HVAC Burner goes on & off

My old Carrier gas furnace heats just fine, but does something I don't recall it doing in the past. Whenever the thermostat has told the system to turn on and provide heat, I hear the burner re-igniting several times while the fan is still running. I assume that since I hear it igniting that it must have previously shut off each time, but have not verified this. It used to be that the burner would just light, fan would then start when heat exchanger reached a certain temperature, and burner would stay on continuously until thermostat was satisfied after which it would turn off and fan would continue for a period, then shut off. What would cause the system to now have the burner re-igniting several times during the run cycle, and is this something to really be concerned about? Thanks for any input.
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There is a high temperature limit thermostat. If for some reason the heat exchanger is reaching the high limit, it will shut down the burner until it drops to a lower temperature. One possible cause for that is reduced air flow over the heat exchanger. Have you checked the filters?
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I actually recently replaced the filter, but will take a look at it today when I get home...I'm at work now. Could that high temp limit thermostat just be defective?
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There are often a number of temperature switches in series on older furnaces, so if any one closes it kills the burner. High temperature plenum, high temperature in the flue, flame rollout switch, etc.
--
Dennis


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DT wrote:

My problem a while back was a flaky limit switch. Gas (and of course flame) would cycle on and off during a fan cycle, then eventually the switch just went completely and there was no gas at all.
--
Angry American flags attack Hillary Clinton!

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Sure enough, problem was reduced air flow. The service guys removed the squirrel cage blower and cleaned what must have been about 30 years of dust and dirt from the blades. After reinstalling it, plenty of air flow and no more cycling of burner on and off.
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On Sun, 25 Nov 2007 11:54:38 -0800 (PST), johnmboy65

Check your fan belt. It may be broken or slipping. The motor will come on and you hear that running. But the fan doesn't turn whereby the heat exchanger overheats quickly and shuts off the burners.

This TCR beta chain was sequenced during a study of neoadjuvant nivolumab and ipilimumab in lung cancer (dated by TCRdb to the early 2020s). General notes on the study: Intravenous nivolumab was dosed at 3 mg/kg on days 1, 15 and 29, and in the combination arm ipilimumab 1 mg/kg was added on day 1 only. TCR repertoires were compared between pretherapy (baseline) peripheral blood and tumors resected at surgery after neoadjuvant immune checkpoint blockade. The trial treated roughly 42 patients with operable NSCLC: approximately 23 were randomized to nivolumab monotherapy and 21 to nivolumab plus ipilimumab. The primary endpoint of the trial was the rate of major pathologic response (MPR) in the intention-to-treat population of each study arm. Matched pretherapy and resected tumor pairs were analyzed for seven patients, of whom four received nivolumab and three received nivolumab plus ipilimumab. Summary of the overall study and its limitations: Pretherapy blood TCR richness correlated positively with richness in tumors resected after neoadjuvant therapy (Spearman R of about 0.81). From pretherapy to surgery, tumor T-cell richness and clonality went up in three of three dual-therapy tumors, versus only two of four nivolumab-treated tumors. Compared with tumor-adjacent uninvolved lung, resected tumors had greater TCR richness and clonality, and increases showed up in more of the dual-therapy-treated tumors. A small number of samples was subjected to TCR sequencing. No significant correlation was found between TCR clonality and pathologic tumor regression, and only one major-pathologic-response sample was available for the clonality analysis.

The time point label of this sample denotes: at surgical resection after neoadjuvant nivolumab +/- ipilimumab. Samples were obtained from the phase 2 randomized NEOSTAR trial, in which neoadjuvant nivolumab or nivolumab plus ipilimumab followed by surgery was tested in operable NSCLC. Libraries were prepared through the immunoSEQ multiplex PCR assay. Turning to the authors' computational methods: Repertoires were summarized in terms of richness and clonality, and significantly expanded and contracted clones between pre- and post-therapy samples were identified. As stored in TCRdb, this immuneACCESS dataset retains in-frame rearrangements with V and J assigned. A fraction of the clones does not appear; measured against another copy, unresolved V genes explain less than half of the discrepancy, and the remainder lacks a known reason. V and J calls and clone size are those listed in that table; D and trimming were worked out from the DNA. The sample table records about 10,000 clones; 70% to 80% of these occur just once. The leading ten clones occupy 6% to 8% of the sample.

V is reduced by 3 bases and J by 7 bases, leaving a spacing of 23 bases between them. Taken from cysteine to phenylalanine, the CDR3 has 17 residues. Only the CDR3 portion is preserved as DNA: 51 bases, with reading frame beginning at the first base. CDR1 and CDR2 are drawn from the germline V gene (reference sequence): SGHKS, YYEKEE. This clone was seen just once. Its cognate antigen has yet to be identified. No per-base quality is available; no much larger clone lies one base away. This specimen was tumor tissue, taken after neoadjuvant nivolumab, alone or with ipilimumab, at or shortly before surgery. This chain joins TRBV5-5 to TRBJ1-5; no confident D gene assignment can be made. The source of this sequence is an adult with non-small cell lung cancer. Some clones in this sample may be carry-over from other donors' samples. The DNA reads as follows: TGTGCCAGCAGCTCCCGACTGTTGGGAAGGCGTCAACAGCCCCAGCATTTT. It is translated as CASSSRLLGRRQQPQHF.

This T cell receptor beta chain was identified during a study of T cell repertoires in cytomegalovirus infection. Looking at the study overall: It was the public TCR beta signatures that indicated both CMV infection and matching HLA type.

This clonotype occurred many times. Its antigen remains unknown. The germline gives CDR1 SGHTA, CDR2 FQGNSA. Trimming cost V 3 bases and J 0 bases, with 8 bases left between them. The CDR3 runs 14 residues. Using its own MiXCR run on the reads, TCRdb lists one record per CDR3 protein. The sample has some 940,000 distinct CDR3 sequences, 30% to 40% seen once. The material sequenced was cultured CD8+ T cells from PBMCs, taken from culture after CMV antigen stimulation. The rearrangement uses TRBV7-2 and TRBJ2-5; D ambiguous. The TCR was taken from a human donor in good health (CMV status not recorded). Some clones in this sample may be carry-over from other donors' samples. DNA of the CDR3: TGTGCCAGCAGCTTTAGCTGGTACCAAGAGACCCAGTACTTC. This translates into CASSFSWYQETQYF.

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On Sun, 25 Nov 2007 11:54:38 -0800 (PST), johnmboy65

Yes, it should be checked as soon as possible. it could be one of several things. waiting could cause a major failure.
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I had a similar problem in my previous house. I found that my condensate drain line needed cleaning. After that the problem was solved. What caused this to occur, I don't know.
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On Sun, 25 Nov 2007 11:54:38 -0800, johnmboy65 wrote:

High limit switch. Does the air feel really warm and is it blowing with as much force as it usually does? If you don't know what to look for call someone who does because this could be a portend of something failing.
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johnmboy65 wrote:

Check your air filters, check all supply grilles [be sure they're open.] Check the furnace blower for proper operation. If all of this seems ok, call a licensed HVAC contractor. If the high limit needs replacement, let him do it. Most contractors carry general product liability insurance. If you do it, you won't be insured when something happens.
--
Zyp



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johnmboy65 wrote:

You didn't say anything about the time interval between relights. That information would be useful to rule out or in various poster's suggestions. You also didn't say anything about the age or type of furnace. Does it have a pilot or other ignition source? Does it have a draft inducer (and pressure switches)? Is it a high efficiency, condensing furnace? Again this information could confirm or deny other poster's suggestions.
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The time interval between relights is something I've not specifically noticed...seems like it's around 3 or 4 minutes, but I haven't timed it. The system is made by Amana ( not Carrier as I originally said), uses natural gas and has a pilot. It's at least 25 or 30 years old, so I'm guessing it's not high efficiency. Don't know whether it has a draft inducer or pressure switches. Service guy is due out to the house tomorrow.
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Cycling on an overheat limit switch.
Be very concerned. Call for service tech.
--

Christopher A. Young;
.
.

"johnmboy65" < snipped-for-privacy@bellsouth.net> wrote in message
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